Heading into hiding
When an animal is aware of the eye-gaze of others, it might decide to hide. Frightened sharks instantaneously vanish beyond the visual range, deliberately hiding.
When I roamed through my study area, its vicinity, and the rest of the lagoon beyond, the resident sharks often followed me, sometimes for hours, while remaining hidden beyond the visual limit. Sometimes, but not always, they would pass briefly into visual range — less than once per hour. It was possible to see who was following me by resting, unmoving, until they glided into view.
This tendency to listen out of view indicated that the sharks were comfortable using their excellent sense of hearing and their lateral-line vibration detector to monitor events that they were unable to see.
The lateral line is found in fish, sharks and some amphibians, and is made up of a series of receptors in a line along the length of the animal. The receptors consist of a sensor within a dome-shaped structure filled with jelly, which is directly affected by pressure in the water, just as the hair cells in human inner ears, which keep us balanced, are directly affected by movement. Researchers believe that the lateral line and the inner ear have a common origin far back in evolutionary time, when life was selecting the basics.
Once the lateral line has recorded vibrations coming in from near and far, then the central nervous system transposes the information into a reasonable facsimile of reality on which the shark can act. As humans, we have no idea of what it would be like to perceive in such a way.
From beyond visual range, sharks can monitor the actions and progress of a person or animal moving in the vicinity — and their willingness to do so for hours at a time seems to indicate an ability to concentrate for long periods. They doubtless also follow other animals for long periods, listening while hidden beyond the visual range.
Waiting and watching
In my studies, when I appeared with another person, the sharks were always curious and suspicious, and on one occasion while snorkelling through the region with my stepson, we were followed by one of the resident sharks, which remained, typically, out of sight. When my stepson walked up onto a dead coral formation to view the surroundings above the surface, the shark instantly glided up to sniff his legs. He was never aware of her, while she seemed to understand that with his face above the surface, he could not see her. By the time he was back underwater (in response to my urgent demands), the shark had vanished into the veiling light.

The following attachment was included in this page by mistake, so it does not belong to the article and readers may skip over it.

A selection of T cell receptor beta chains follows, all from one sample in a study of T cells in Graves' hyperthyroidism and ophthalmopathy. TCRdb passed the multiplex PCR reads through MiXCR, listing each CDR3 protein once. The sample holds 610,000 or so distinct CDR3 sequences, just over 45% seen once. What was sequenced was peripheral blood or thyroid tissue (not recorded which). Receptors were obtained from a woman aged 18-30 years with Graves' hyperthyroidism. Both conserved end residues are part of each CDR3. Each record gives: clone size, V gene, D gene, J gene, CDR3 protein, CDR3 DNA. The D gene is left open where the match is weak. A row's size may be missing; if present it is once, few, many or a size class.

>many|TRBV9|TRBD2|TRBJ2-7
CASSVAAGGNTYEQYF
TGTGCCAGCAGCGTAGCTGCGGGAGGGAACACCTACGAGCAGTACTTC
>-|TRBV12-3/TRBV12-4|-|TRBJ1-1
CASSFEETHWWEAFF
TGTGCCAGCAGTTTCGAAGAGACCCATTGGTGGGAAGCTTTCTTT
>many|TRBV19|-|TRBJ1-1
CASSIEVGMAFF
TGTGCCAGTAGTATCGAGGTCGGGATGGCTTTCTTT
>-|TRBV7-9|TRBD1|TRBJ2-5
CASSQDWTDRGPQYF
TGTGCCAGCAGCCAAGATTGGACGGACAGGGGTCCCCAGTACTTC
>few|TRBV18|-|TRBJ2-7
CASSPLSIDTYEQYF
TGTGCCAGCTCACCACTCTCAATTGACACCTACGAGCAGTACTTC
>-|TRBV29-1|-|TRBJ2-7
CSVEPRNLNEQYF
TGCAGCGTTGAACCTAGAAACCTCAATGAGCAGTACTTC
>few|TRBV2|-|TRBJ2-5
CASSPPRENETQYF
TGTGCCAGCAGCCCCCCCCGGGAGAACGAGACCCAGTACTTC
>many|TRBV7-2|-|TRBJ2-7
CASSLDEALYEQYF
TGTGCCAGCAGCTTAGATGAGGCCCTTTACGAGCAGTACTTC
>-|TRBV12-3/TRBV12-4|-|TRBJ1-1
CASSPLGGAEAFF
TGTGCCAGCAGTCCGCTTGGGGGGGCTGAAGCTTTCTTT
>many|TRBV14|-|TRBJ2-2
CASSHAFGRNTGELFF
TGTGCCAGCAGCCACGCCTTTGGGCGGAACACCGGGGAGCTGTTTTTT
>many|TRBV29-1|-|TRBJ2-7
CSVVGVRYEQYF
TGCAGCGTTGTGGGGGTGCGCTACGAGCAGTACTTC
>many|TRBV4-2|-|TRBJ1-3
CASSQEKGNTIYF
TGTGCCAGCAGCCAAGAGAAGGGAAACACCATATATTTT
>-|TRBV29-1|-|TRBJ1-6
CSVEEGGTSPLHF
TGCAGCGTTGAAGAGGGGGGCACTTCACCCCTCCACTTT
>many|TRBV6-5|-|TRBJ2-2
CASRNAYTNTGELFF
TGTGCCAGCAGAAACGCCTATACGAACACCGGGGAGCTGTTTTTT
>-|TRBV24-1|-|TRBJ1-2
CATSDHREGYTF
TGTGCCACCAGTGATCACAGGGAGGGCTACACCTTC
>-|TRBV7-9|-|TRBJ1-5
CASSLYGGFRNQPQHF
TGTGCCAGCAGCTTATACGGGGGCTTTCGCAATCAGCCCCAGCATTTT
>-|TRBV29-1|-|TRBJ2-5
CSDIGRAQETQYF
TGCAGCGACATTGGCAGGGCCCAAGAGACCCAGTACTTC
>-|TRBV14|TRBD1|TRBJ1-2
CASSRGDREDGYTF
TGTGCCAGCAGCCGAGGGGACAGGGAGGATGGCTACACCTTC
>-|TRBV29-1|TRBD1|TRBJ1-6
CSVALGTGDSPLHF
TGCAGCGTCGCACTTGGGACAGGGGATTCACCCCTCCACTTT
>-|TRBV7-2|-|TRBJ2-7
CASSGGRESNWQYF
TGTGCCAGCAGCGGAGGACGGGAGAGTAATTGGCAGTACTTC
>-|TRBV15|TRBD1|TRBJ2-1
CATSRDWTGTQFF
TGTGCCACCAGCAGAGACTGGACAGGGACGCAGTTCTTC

Sometimes, unexpected events revealed patterns I might not otherwise have seen. When one of the sharks I observed became ill, each evening I tried a different tactic to give him a piece of food in which antibiotics were inserted. The other sharks seemed to anticipate each of my attempts, and their actions made it very difficult for me to medicate him. [Social Sharks (Gallery)]
One of the tactics they used, after several nights of missing out on a treat, was to wait beyond visual range. When the time came, and I went to the kayak and threw the food into the water, seven sharks I thought had left an hour earlier soared in, and the fastest one snatched the treat in mid-water.
From hiding, the sharks had understood the sounds of me getting the treat from the boat and throwing it, and their actions were effective, because one of them did get the food.
Besides providing an example of sharks hiding, their actions reveal their ability to predict something that might occur in the future, and to concentrate on it. Cognition is indicated because the sharks must have referred to a thought about food possibly coming under such circumstances. Then they waited for the signal that would trigger its imminent arrival — concentration on something not present — with the intention of acting on that trigger. Thus, this is also an example of planning and predicting.
Cognitive ethologist pioneer, the late Donald R. Griffin, formerly of Harvard University, suggested in his book "Animal Minds," (University of Chicago Press, 1994) that when an animal hid itself from view, it was demonstrating self awareness. He described how naturalist Lance Olsen, president of the Great Bear Association, reported grizzly bears seeking places from which they could watch hunters while remaining hidden.
Other early observers such as William Wright (1909) and Enos Abija Mills (1919) reported that grizzly bears tried to avoid leaving tracks. The researchers concluded that these bears were aware of being present and observable, as well as creating effects ― their tracks ― through their movements, which could be seen by others.
The sharks' intentional way of using the visual limit to remain concealed is in the same category, and suggests that sharks, too, are aware of being present and observable, and hence self-aware to that degree.
Follow all of the Expert Voices issues and debates — and become part of the discussion — on Facebook, Twitter and Google+. The views expressed are those of the author and do not necessarily reflect the views of the publisher. This version of the article was originally published on Live Science.